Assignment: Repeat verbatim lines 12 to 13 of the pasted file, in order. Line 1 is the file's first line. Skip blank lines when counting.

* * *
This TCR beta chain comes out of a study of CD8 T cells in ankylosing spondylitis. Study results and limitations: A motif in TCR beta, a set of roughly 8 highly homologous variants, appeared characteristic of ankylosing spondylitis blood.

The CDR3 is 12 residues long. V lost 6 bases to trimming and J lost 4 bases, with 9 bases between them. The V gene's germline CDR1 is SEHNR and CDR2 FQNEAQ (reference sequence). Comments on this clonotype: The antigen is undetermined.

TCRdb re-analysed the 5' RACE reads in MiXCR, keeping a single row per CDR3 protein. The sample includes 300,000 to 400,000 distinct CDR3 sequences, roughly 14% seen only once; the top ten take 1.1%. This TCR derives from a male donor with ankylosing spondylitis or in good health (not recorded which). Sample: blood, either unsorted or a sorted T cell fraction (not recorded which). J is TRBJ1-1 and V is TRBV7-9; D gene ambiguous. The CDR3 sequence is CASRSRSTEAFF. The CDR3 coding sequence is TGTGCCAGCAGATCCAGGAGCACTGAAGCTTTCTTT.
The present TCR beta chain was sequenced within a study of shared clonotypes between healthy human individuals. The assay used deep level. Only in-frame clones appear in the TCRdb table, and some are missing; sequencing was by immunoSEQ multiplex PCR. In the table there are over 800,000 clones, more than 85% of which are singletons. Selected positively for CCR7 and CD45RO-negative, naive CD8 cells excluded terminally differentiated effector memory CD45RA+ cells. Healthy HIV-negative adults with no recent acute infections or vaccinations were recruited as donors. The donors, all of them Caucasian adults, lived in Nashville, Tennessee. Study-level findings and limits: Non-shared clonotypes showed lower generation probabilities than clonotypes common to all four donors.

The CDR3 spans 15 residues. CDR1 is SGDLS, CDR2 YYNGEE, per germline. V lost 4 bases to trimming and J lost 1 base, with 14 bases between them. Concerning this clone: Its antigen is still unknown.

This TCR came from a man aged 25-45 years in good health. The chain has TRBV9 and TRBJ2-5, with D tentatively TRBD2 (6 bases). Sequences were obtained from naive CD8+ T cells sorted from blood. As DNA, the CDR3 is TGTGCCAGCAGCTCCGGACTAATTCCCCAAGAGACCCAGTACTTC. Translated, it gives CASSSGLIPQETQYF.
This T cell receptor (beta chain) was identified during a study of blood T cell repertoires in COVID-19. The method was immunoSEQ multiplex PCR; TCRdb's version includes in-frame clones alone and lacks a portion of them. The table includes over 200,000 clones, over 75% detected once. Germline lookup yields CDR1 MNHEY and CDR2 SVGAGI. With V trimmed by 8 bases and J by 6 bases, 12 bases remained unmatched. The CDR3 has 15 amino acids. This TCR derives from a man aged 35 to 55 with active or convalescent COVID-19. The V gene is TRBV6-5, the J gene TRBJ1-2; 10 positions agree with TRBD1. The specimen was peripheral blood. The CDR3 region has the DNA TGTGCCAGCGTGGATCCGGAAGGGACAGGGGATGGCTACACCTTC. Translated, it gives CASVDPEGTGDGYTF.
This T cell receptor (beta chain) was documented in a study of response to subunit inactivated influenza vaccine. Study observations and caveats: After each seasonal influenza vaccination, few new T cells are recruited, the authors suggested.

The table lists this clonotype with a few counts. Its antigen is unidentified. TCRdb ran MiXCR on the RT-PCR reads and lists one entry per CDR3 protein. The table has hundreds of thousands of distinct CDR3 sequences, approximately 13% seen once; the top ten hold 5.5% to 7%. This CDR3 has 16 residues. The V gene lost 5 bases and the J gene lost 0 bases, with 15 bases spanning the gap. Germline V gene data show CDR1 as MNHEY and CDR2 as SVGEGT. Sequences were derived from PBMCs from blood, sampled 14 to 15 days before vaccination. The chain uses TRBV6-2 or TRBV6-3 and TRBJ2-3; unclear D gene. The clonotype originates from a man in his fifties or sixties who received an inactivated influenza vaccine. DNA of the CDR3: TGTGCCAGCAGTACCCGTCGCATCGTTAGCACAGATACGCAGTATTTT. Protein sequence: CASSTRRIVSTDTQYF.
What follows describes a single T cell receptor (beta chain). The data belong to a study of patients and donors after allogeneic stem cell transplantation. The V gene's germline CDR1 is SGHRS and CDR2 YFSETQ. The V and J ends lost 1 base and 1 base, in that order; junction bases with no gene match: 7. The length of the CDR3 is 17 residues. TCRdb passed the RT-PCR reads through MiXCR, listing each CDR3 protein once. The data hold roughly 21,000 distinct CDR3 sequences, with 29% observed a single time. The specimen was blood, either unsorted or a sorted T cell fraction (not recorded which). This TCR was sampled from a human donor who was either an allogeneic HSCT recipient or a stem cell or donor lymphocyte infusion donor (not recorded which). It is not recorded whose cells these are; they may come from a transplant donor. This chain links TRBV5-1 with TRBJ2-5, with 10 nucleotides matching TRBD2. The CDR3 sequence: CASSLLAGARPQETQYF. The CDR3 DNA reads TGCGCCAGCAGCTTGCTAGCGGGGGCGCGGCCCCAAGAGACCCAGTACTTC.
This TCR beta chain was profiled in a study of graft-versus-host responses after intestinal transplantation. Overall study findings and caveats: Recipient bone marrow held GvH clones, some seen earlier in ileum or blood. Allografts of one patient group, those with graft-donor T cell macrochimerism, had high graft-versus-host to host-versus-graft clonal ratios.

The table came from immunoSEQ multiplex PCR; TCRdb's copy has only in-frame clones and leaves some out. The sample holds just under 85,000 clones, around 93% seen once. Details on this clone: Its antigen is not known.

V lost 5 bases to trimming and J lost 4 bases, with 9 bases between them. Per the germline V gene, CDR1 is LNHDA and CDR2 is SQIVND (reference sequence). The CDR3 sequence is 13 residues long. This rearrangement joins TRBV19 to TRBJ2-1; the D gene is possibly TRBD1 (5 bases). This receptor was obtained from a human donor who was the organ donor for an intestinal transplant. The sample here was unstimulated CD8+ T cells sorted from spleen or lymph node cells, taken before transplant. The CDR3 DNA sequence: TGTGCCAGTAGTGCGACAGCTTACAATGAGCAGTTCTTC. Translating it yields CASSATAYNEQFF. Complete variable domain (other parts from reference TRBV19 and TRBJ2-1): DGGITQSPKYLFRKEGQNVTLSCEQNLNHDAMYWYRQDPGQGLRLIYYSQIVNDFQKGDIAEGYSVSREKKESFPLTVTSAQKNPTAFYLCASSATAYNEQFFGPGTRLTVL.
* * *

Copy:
The table came from immunoSEQ multiplex PCR; TCRdb's copy has only in-frame clones and leaves some out. The sample holds just under 85,000 clones, around 93% seen once. Details on this clone: Its antigen is not known.

V lost 5 bases to trimming and J lost 4 bases, with 9 bases between them. Per the germline V gene, CDR1 is LNHDA and CDR2 is SQIVND (reference sequence). The CDR3 sequence is 13 residues long. This rearrangement joins TRBV19 to TRBJ2-1; the D gene is possibly TRBD1 (5 bases). This receptor was obtained from a human donor who was the organ donor for an intestinal transplant. The sample here was unstimulated CD8+ T cells sorted from spleen or lymph node cells, taken before transplant. The CDR3 DNA sequence: TGTGCCAGTAGTGCGACAGCTTACAATGAGCAGTTCTTC. Translating it yields CASSATAYNEQFF. Complete variable domain (other parts from reference TRBV19 and TRBJ2-1): DGGITQSPKYLFRKEGQNVTLSCEQNLNHDAMYWYRQDPGQGLRLIYYSQIVNDFQKGDIAEGYSVSREKKESFPLTVTSAQKNPTAFYLCASSATAYNEQFFGPGTRLTVL.